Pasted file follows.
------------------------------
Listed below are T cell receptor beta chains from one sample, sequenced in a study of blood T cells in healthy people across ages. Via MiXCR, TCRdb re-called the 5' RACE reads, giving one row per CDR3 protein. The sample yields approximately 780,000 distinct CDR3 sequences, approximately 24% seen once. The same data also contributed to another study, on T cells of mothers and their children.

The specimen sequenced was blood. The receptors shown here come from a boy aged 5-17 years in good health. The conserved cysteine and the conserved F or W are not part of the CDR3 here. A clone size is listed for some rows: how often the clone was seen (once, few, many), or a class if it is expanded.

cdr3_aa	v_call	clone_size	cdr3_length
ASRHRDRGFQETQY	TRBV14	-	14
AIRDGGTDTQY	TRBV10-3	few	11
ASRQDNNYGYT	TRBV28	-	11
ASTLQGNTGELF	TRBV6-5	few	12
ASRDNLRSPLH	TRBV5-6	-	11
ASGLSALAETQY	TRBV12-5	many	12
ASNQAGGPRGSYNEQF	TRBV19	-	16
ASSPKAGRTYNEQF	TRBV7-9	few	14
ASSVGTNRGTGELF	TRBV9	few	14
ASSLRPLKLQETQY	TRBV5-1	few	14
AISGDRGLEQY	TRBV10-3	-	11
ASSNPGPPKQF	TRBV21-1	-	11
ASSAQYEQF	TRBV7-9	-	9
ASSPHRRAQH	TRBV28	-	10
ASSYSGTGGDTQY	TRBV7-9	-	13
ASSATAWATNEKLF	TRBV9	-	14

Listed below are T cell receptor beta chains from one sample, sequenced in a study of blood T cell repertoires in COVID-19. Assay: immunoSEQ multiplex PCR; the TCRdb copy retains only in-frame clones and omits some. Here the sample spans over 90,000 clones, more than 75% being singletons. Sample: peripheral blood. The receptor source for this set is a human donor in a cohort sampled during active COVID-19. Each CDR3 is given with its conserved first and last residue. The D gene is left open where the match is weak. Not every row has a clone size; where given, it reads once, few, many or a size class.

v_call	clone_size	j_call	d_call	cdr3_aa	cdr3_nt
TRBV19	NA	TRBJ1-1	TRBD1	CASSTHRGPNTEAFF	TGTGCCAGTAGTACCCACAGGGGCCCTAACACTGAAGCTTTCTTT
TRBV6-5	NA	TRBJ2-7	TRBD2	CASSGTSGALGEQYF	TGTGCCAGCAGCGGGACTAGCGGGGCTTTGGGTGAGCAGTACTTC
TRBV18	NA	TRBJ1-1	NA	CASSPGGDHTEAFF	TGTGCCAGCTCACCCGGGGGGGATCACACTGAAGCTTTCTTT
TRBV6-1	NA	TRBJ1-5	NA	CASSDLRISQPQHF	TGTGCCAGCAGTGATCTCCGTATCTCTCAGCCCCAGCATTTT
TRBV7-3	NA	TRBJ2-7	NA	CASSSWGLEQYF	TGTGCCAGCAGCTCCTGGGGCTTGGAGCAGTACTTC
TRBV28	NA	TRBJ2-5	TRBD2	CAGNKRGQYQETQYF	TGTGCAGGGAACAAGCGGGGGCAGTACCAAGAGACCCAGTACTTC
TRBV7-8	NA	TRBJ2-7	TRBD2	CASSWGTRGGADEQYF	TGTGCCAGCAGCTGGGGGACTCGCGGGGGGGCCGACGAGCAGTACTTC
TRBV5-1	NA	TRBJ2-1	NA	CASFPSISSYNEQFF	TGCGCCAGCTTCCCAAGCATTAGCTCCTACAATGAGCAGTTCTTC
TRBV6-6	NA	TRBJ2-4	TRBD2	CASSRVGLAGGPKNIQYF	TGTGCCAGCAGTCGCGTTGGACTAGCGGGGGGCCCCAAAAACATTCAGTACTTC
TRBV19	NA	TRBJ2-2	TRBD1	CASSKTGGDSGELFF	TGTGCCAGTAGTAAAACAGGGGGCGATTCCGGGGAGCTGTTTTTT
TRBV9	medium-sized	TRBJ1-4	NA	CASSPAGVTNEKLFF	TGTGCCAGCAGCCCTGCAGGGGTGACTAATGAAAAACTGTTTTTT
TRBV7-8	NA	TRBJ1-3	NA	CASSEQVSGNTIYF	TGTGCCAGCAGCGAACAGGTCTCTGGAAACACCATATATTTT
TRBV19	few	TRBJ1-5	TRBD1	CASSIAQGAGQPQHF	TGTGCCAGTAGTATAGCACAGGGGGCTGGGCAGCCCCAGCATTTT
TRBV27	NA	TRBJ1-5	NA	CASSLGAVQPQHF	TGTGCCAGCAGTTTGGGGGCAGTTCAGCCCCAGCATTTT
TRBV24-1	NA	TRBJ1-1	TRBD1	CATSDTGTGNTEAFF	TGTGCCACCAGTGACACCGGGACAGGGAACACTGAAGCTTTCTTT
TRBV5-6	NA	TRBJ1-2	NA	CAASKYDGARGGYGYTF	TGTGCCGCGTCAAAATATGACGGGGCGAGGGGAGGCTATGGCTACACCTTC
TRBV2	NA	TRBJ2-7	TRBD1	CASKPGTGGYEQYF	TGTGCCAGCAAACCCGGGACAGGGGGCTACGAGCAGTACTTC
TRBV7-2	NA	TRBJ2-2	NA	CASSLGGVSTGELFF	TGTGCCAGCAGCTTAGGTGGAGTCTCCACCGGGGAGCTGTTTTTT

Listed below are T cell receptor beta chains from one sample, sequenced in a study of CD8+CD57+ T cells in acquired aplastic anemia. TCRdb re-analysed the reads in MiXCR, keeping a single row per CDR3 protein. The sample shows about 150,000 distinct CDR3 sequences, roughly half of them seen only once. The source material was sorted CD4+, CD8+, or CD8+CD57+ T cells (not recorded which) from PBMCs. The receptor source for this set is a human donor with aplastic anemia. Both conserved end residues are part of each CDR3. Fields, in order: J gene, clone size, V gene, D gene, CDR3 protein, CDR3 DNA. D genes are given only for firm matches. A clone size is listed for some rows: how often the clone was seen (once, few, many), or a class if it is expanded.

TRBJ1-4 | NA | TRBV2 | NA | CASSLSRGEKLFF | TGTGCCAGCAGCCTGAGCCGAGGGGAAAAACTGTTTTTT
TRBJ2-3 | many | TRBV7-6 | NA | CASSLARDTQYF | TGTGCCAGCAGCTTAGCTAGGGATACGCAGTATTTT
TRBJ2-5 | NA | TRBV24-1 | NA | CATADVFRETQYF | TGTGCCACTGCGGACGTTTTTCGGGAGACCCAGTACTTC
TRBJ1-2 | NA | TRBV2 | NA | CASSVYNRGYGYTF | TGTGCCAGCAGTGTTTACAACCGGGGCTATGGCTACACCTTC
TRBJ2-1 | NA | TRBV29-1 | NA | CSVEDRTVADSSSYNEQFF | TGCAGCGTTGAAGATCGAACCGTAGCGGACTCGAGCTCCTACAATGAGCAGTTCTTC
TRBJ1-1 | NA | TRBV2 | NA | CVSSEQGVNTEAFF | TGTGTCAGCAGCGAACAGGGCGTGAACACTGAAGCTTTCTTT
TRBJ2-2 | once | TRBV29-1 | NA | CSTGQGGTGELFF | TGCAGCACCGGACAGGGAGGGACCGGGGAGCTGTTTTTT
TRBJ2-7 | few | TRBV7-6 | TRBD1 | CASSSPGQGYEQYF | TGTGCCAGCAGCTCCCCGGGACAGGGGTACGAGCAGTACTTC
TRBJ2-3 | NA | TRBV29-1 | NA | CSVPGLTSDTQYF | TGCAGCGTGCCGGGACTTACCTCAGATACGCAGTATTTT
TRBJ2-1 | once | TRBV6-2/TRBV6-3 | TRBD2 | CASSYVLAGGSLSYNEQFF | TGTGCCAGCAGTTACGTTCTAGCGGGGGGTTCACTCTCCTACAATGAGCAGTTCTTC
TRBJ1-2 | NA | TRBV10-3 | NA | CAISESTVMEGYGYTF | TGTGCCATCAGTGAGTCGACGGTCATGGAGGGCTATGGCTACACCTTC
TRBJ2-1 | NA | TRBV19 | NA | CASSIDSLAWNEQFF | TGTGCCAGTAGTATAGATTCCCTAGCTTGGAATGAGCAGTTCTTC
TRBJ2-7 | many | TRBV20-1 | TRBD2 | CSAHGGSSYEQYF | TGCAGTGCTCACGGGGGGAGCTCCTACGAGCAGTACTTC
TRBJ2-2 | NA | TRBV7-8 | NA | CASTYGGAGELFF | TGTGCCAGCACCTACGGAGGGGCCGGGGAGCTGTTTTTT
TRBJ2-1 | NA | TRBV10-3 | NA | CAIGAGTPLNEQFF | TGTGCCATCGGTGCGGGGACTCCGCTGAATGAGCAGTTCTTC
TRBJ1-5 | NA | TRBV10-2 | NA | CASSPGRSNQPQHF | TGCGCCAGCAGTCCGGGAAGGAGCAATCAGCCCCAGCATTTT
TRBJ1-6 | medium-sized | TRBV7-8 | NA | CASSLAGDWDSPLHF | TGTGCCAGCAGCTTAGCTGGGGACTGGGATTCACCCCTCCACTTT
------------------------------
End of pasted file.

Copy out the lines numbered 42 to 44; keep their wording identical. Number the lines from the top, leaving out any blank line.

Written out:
TRBJ2-3 | many | TRBV7-6 | NA | CASSLARDTQYF | TGTGCCAGCAGCTTAGCTAGGGATACGCAGTATTTT
TRBJ2-5 | NA | TRBV24-1 | NA | CATADVFRETQYF | TGTGCCACTGCGGACGTTTTTCGGGAGACCCAGTACTTC
TRBJ1-2 | NA | TRBV2 | NA | CASSVYNRGYGYTF | TGTGCCAGCAGTGTTTACAACCGGGGCTATGGCTACACCTTC